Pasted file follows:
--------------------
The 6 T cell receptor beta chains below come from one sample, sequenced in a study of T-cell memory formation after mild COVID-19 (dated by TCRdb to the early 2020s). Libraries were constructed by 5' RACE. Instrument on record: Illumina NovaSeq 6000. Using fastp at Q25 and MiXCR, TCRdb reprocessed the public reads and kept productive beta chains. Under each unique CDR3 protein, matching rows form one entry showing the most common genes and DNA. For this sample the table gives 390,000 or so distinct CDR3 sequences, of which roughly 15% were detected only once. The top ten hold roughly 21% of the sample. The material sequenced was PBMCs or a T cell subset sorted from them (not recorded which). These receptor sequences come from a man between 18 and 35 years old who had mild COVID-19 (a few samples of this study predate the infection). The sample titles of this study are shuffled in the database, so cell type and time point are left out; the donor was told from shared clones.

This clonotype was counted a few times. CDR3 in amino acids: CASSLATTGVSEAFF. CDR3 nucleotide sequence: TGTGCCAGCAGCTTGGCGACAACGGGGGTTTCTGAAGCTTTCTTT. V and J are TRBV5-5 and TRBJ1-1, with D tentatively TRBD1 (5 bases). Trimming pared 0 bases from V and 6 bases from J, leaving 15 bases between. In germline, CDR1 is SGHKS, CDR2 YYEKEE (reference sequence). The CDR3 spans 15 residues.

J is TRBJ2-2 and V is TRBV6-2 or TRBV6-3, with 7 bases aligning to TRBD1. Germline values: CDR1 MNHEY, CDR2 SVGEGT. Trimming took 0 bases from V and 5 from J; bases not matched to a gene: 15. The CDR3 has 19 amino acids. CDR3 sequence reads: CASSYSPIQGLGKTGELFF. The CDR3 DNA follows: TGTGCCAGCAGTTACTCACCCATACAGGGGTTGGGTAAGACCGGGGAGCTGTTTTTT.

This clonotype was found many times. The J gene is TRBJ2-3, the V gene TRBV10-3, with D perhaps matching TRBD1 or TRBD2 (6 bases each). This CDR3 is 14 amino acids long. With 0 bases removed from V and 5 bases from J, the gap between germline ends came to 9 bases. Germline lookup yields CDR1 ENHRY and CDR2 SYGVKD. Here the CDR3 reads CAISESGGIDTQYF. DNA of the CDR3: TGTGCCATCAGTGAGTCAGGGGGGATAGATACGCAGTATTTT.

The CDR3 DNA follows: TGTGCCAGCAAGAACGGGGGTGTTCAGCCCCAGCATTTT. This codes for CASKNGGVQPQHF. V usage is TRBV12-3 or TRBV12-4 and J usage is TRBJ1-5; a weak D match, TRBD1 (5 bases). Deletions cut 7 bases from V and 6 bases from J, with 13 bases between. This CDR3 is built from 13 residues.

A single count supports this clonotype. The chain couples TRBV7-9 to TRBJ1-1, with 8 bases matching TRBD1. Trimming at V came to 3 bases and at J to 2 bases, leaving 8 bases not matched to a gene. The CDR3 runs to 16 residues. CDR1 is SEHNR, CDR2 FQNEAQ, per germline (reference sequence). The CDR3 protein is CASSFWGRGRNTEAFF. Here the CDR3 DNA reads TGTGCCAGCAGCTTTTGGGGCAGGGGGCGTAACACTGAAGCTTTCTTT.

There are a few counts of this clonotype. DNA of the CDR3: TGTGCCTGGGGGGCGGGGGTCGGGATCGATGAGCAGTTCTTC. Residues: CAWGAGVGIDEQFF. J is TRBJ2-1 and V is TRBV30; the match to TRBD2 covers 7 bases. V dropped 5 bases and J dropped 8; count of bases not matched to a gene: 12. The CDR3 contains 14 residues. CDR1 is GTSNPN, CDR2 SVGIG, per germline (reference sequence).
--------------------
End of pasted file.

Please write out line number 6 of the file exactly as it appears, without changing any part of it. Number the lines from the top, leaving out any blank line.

A single count supports this clonotype. The chain couples TRBV7-9 to TRBJ1-1, with 8 bases matching TRBD1. Trimming at V came to 3 bases and at J to 2 bases, leaving 8 bases not matched to a gene. The CDR3 runs to 16 residues. CDR1 is SEHNR, CDR2 FQNEAQ, per germline (reference sequence). The CDR3 protein is CASSFWGRGRNTEAFF. Here the CDR3 DNA reads TGTGCCAGCAGCTTTTGGGGCAGGGGGCGTAACACTGAAGCTTTCTTT.